When going through the not particularly extensive product range of Volkswagen in the early 1990s, I really find it hard to get excited about the Jetta. Okay, there were fast Jettas, like the GLI. And they were pretty cool in their own right. But as the GLI was available with less weight and better looks in more famous hatchback form, I’ve never been as excited about them.
I also found the trim levels very confusing. There was the standard Jetta, which pretty much got you nothing other than seats and a motor. Then there was the GL, which got you slightly more of something, but I’m not really sure what. Pretty much everything remained optional on these two models. Everyone knows about the Wolfsburg models, of course. They were more loaded, with special colors, interiors, radios and wheels – generally. Each model year was a bit different, and the A2 resource guide is helpful to sort it out..
In the middle was a strange one – the Carat. Technically, this model was placed above the GL and below the Wolfsburg model. But sometimes it wasn’t as well equipped as the GL, and other times it seemed better equipped than the Wolfsburg. It came with rear headrests (shared with the GL), power locks (shared with the GL), delay dome light (shared with the…are you seeing a trend?). So what did you get for the substantial premium in price? Unseen was the motor upgrade, which gave the Carat the 105 horsepower engine. Carats also differed from other non-GLI Jettas because they were equipped with 4-wheel disc brakes – but only for some years. In 1991, drums returned as standard. They also had an upgraded sports suspension, sport steering wheel, cruise control, sport seats and a power package which included mirrors and windows. So, it was a sporty option of the Jetta – wait, wasn’t that the goal of the Wolfsburg? It certainly seems like mission creep. Still optional were sunroof, automatic transmission, and somewhat shockingly alloy wheels. The Carats came standard with “unique” wheel covers – so unique, they were borrowed straight from the same year base Passat. It was a strange package of piece-meal parts for which Volkswagen charged a serious premium; the Carat cost nearly 50% more than a base Jetta out the door.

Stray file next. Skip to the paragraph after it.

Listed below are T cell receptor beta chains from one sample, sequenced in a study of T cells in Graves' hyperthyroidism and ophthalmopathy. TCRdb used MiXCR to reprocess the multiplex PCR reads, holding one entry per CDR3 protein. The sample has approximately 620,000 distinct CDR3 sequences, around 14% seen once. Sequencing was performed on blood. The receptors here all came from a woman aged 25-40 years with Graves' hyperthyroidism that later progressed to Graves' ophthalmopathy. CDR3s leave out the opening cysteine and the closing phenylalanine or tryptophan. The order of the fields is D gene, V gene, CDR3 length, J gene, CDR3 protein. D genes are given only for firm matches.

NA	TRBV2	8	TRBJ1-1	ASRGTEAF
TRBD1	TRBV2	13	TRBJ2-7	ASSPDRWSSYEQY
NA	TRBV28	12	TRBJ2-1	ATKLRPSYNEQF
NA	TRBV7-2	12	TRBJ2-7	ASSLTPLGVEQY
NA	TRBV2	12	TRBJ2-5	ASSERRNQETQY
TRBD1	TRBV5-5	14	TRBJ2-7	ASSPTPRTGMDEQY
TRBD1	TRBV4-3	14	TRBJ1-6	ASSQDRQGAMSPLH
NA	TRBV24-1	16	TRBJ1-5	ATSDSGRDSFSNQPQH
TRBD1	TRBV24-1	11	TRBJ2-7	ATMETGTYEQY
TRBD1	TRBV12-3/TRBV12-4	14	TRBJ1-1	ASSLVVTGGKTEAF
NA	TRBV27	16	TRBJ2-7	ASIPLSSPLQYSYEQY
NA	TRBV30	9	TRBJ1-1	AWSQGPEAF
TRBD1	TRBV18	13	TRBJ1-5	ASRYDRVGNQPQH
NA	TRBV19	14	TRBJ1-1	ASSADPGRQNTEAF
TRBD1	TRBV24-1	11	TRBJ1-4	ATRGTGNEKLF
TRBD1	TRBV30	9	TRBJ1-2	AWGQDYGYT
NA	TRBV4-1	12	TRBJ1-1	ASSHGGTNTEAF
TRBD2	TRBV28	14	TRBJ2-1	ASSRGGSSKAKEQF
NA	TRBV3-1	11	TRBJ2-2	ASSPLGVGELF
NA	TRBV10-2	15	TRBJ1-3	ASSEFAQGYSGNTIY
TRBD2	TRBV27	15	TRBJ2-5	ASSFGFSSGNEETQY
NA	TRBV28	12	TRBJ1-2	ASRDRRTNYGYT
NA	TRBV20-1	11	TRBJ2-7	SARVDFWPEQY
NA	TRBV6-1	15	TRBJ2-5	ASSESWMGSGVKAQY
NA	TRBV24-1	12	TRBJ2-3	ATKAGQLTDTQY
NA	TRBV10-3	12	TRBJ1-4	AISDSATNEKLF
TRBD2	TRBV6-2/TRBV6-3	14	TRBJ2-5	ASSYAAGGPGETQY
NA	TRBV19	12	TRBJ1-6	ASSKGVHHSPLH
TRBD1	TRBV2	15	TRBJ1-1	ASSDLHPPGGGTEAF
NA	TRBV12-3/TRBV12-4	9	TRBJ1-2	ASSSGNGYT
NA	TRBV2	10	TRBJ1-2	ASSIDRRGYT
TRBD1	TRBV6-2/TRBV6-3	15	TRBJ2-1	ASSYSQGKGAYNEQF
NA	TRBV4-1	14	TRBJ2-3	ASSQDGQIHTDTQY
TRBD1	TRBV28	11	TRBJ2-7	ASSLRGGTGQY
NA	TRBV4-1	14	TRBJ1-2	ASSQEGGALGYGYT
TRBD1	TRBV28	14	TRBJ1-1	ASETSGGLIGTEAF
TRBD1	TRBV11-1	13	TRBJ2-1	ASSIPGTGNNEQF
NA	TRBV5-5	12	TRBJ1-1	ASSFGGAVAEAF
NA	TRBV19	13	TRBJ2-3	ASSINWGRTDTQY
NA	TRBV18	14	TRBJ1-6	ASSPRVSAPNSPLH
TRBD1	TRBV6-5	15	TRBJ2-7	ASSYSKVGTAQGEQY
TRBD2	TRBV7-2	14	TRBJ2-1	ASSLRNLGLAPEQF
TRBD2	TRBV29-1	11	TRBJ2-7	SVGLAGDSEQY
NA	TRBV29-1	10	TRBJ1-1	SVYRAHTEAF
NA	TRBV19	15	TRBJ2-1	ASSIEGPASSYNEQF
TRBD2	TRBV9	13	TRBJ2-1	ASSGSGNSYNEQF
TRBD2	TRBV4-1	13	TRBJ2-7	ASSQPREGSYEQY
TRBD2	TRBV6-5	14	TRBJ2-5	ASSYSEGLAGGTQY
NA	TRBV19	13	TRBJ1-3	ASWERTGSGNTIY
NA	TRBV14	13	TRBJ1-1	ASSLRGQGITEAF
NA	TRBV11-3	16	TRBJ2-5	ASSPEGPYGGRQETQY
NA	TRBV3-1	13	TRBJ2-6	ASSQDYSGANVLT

But in the company of the neat-looking and 2.0 16V-powered Passat, the supercharged and then VR6-powered Corrado, the legendary Cabriolet and Vanagon models, and the best looking GTI ever produced, it’s really hard to see the Jetta as anything other than an “also ran” for 1990-1992. Still, once in a while a nice one comes along…